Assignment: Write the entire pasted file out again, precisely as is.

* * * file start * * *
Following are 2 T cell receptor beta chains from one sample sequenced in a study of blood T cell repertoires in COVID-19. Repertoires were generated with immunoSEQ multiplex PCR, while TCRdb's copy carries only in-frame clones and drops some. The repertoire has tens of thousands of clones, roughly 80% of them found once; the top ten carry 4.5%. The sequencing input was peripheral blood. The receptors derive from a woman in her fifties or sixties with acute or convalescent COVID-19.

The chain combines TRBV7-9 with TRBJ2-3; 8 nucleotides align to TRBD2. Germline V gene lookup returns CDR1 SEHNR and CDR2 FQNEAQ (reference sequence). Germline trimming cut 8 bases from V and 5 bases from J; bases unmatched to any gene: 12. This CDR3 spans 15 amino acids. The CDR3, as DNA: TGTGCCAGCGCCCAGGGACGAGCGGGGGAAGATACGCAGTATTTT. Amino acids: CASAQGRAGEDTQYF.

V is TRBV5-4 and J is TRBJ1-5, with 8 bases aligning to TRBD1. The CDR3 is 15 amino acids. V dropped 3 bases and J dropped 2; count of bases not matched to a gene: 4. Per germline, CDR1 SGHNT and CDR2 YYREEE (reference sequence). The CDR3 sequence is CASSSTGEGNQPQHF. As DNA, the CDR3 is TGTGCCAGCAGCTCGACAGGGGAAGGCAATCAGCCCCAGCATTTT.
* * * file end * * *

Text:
Following are 2 T cell receptor beta chains from one sample sequenced in a study of blood T cell repertoires in COVID-19. Repertoires were generated with immunoSEQ multiplex PCR, while TCRdb's copy carries only in-frame clones and drops some. The repertoire has tens of thousands of clones, roughly 80% of them found once; the top ten carry 4.5%. The sequencing input was peripheral blood. The receptors derive from a woman in her fifties or sixties with acute or convalescent COVID-19.

The chain combines TRBV7-9 with TRBJ2-3; 8 nucleotides align to TRBD2. Germline V gene lookup returns CDR1 SEHNR and CDR2 FQNEAQ (reference sequence). Germline trimming cut 8 bases from V and 5 bases from J; bases unmatched to any gene: 12. This CDR3 spans 15 amino acids. The CDR3, as DNA: TGTGCCAGCGCCCAGGGACGAGCGGGGGAAGATACGCAGTATTTT. Amino acids: CASAQGRAGEDTQYF.

V is TRBV5-4 and J is TRBJ1-5, with 8 bases aligning to TRBD1. The CDR3 is 15 amino acids. V dropped 3 bases and J dropped 2; count of bases not matched to a gene: 4. Per germline, CDR1 SGHNT and CDR2 YYREEE (reference sequence). The CDR3 sequence is CASSSTGEGNQPQHF. As DNA, the CDR3 is TGTGCCAGCAGCTCGACAGGGGAAGGCAATCAGCCCCAGCATTTT.